Where should we go from here?

Teachers and Dr. Shields view the nature of change differently. Perhaps that is because teachers are the people who are expected to make change work for students. While some university faculty may specialize in individual areas of educational change, teachers face them all, from curriculum and assessment to accreditation and calendar changes, to name just a few. Even so, when a significant change is demanded by government, teachers assess its value for students and whether it can be managed. Where change results in perceived improvements for student learning, teachers are generally supportive.

The finding of limited significant differences in student achievement between year-round and traditional calendar schools is, for teachers, a fundamental factor, while for Dr. Shields it appears minor. Teachers believe that the education system should not be facing more disruption and upheaval unless students benefit, and there exists considerable evidence that they do not benefit academically from year-round schools.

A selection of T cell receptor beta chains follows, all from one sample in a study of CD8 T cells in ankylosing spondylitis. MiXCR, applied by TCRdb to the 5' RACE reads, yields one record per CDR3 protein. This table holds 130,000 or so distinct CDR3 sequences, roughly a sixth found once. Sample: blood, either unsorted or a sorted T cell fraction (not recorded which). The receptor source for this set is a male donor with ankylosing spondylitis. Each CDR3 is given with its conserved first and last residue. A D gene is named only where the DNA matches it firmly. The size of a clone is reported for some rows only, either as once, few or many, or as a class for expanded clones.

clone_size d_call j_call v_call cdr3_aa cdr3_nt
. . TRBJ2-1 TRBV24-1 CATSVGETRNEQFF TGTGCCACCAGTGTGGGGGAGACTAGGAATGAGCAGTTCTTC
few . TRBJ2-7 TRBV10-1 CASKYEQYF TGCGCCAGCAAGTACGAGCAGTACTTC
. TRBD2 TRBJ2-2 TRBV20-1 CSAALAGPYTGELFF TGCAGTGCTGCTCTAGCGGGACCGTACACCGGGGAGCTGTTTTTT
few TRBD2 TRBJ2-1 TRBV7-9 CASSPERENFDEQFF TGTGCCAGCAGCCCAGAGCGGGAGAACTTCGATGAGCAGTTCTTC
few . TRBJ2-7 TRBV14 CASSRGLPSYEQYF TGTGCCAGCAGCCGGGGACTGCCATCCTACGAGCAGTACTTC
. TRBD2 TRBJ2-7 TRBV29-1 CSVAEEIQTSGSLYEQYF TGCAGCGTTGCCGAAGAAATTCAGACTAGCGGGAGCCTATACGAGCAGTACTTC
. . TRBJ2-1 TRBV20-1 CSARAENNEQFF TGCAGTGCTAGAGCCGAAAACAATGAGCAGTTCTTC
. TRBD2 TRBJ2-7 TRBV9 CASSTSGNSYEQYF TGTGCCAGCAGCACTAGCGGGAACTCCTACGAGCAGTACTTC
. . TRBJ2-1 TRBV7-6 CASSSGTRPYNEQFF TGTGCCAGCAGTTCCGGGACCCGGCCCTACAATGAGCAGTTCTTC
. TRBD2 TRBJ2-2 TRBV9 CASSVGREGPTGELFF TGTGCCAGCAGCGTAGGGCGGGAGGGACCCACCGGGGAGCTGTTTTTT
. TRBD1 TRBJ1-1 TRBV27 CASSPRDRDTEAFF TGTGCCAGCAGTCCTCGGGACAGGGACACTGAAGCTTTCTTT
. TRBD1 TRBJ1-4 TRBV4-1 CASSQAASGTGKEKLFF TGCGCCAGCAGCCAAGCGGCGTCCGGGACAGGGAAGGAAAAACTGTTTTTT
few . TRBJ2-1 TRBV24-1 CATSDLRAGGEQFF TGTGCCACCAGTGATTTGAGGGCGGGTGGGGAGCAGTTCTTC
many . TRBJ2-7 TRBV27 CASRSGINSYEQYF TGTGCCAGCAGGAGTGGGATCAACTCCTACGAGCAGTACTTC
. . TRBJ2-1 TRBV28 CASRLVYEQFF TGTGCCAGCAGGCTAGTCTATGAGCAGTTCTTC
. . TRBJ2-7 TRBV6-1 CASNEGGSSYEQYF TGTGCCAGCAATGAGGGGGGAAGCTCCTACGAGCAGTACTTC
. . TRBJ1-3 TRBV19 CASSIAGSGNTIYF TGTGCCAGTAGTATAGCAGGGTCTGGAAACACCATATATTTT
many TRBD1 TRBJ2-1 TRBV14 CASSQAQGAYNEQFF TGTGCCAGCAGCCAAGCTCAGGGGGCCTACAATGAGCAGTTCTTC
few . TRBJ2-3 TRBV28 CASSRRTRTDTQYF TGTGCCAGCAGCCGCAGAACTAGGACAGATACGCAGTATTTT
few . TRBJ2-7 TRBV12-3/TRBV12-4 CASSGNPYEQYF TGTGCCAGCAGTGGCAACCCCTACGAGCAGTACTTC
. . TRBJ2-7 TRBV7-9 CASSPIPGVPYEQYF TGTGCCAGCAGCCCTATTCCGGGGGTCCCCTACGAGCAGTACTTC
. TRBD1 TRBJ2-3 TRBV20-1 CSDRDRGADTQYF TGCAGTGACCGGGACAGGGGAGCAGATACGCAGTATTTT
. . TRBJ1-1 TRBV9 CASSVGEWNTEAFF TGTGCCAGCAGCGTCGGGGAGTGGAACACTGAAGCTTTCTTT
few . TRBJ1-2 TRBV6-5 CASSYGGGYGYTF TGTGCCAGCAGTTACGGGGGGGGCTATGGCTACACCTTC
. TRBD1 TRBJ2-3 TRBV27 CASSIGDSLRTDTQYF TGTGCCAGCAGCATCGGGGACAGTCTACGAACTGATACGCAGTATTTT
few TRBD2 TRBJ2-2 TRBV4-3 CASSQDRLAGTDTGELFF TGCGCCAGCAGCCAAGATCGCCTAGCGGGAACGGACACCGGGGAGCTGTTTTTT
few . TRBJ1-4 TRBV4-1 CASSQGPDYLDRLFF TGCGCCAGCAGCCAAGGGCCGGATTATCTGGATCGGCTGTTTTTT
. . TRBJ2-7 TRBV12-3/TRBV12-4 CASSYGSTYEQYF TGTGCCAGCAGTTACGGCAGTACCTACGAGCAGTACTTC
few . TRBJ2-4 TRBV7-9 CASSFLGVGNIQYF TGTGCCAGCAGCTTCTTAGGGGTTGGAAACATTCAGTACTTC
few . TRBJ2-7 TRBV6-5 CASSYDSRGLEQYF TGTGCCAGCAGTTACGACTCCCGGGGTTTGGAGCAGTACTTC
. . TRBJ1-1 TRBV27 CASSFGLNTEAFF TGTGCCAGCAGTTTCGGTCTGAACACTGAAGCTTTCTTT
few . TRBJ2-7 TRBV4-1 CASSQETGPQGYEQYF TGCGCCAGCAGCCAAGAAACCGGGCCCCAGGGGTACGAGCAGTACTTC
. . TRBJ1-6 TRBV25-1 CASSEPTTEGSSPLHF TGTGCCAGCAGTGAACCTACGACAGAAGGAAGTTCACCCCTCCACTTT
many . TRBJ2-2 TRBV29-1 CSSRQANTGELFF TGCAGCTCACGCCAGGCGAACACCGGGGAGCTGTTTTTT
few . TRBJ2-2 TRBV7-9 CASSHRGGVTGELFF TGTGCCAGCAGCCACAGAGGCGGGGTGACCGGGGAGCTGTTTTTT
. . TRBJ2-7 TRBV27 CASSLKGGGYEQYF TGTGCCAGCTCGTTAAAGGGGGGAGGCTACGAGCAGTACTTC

Dr. Shields states that teacher contracts "may tend to block the easy implementation of an educational or organizational change." Such a statement reflects a naive view of collective agreements. It reflects a view that contracts are a problem, and that the proposed change is beneficial. Contracts are agreements between districts and their employees, governing both sides. How would districts react to an 'easy implementation' proposed by a teachers' union which fundamentally changed the district obligation and provided arguable benefits for students? Hardly with unbridled enthusiasm. Change must be managed within contractual parameters unless such parameters are changed by mutual agreement.

To sum up, there appears little evidence to support the concept of year-round schools on grounds of improving student academic performance. Multi-track year-round schools change schools into fragmented organizations and disrupt families and community for little obvious gain.

Introducing single-track operations in a small number of schools may still cause disruptions for some families and may incur reduced district services, as well as costing more. Yet if a community believes such a school serves their needs, as in Williams Lake or Maple Ridge, and if appropriate processes are followed, teachers have not blocked their introduction.